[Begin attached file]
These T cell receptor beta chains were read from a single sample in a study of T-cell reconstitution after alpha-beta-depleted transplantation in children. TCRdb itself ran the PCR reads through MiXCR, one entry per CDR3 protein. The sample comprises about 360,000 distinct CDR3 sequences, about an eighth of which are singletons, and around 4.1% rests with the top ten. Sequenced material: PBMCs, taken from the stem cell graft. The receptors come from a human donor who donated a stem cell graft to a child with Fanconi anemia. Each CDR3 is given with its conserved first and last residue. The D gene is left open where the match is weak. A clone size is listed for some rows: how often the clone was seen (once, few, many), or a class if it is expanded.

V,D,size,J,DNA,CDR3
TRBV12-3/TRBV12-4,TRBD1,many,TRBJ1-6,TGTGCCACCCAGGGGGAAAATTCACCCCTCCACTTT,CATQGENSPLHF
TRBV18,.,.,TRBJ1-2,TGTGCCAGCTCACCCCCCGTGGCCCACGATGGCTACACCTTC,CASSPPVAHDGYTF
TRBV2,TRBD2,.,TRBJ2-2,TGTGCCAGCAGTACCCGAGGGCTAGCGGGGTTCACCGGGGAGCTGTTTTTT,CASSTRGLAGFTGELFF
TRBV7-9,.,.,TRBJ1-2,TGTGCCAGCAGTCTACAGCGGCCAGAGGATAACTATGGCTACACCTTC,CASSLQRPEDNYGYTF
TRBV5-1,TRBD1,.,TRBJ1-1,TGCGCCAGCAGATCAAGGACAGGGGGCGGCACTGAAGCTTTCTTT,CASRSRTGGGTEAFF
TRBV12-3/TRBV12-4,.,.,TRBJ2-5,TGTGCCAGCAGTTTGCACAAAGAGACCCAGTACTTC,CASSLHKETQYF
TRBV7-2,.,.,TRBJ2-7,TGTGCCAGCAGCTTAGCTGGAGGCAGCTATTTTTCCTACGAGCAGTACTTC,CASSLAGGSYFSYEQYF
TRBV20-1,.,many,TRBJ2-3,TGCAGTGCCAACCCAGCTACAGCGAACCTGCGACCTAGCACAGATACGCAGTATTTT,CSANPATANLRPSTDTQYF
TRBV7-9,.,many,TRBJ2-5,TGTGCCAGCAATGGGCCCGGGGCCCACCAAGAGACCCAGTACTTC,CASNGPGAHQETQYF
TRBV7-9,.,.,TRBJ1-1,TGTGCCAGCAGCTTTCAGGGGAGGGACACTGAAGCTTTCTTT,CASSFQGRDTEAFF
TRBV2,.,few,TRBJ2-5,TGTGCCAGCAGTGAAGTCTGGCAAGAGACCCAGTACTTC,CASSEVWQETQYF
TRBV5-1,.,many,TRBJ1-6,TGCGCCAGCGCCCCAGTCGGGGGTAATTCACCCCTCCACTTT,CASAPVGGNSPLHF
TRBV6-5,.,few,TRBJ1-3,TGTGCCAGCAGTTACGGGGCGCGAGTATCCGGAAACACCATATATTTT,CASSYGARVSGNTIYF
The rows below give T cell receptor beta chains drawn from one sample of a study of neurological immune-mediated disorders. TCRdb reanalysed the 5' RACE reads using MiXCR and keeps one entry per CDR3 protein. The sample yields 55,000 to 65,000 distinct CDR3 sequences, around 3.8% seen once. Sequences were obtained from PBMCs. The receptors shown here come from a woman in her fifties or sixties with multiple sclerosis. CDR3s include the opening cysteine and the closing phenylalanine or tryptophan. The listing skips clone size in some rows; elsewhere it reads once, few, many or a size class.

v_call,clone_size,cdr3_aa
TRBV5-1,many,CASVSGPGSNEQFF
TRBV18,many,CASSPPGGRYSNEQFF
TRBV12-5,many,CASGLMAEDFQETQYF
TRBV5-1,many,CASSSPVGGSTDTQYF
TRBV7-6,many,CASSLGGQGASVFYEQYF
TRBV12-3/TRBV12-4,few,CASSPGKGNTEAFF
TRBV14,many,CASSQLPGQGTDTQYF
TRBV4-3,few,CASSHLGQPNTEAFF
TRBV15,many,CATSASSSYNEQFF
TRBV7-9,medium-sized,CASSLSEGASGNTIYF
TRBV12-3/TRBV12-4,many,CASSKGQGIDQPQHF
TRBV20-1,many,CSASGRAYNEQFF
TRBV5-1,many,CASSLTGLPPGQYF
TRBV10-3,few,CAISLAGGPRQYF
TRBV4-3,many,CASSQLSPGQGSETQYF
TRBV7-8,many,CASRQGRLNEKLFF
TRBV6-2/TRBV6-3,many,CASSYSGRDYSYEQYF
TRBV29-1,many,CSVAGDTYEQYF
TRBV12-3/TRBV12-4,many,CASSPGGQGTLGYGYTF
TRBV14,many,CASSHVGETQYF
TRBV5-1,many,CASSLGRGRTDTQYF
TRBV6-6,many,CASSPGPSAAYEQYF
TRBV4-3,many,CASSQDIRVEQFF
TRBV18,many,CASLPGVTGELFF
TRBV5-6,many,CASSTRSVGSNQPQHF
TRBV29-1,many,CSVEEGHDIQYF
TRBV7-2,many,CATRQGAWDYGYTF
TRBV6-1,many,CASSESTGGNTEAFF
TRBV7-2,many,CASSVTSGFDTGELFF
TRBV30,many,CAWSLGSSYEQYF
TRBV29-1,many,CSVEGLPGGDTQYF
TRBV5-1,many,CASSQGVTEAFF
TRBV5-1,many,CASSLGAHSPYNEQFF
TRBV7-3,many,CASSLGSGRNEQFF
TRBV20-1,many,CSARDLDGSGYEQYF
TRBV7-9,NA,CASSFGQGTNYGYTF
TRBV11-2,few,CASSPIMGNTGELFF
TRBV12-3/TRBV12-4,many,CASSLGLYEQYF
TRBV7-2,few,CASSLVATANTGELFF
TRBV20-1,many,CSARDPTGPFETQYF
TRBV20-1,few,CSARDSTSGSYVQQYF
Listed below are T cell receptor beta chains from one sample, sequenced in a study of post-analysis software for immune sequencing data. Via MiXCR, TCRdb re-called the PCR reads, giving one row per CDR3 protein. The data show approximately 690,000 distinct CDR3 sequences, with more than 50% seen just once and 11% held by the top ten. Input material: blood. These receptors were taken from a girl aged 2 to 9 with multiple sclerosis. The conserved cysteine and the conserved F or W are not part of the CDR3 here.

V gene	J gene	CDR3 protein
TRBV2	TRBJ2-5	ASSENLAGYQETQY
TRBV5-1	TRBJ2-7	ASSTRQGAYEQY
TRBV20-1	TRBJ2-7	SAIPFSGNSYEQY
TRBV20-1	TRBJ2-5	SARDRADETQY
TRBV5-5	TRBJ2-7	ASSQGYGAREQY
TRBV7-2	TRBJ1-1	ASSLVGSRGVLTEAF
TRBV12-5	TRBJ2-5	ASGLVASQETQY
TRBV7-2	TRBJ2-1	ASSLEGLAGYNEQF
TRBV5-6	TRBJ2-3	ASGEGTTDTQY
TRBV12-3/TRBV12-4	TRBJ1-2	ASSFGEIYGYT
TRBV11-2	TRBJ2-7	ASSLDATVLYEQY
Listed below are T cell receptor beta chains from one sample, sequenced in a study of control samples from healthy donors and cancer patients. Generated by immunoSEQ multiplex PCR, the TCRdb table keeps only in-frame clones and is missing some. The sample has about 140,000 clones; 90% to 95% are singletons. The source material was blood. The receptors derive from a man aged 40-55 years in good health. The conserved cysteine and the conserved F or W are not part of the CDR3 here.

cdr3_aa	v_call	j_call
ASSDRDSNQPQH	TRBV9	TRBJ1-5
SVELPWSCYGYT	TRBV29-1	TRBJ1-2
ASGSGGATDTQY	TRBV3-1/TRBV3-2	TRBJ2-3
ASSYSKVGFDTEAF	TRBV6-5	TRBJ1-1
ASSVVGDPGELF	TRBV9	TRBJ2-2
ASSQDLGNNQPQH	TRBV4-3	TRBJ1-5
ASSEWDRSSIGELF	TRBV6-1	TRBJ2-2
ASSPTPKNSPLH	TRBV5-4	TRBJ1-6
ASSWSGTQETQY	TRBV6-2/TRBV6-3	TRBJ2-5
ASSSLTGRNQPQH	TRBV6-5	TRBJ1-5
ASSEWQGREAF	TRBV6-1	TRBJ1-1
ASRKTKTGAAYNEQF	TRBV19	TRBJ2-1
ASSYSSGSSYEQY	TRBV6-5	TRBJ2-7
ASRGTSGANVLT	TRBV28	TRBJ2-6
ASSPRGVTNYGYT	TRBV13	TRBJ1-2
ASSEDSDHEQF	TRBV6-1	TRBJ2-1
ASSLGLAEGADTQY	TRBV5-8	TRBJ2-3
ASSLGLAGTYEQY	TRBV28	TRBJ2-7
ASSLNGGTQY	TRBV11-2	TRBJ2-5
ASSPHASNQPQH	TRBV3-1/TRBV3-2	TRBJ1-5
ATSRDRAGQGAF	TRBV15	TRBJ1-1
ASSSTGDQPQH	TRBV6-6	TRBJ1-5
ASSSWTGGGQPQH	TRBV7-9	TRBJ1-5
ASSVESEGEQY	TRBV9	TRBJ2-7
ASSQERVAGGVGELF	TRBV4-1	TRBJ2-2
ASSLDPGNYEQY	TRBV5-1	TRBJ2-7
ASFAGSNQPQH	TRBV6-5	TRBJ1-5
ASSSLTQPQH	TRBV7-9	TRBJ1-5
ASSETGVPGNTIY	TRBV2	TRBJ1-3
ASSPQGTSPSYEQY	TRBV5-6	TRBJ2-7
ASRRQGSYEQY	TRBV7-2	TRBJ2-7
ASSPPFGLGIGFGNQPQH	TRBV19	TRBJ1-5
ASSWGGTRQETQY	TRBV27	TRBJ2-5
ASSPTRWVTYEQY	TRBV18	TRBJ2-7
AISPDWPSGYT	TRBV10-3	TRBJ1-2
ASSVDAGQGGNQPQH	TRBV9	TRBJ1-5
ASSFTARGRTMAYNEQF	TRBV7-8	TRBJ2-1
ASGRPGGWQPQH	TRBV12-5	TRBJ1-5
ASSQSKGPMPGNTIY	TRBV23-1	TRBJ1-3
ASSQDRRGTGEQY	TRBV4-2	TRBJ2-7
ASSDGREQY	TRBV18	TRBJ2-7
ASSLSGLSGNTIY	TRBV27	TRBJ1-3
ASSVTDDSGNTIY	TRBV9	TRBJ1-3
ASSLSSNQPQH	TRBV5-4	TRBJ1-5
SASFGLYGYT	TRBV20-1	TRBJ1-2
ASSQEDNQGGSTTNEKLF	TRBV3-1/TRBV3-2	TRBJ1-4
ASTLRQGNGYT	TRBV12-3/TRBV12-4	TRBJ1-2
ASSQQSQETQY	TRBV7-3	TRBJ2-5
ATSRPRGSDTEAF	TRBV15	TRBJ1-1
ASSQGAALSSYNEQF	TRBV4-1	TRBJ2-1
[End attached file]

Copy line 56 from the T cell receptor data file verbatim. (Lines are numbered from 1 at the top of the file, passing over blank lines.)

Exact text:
TRBV7-2,few,CASSLVATANTGELFF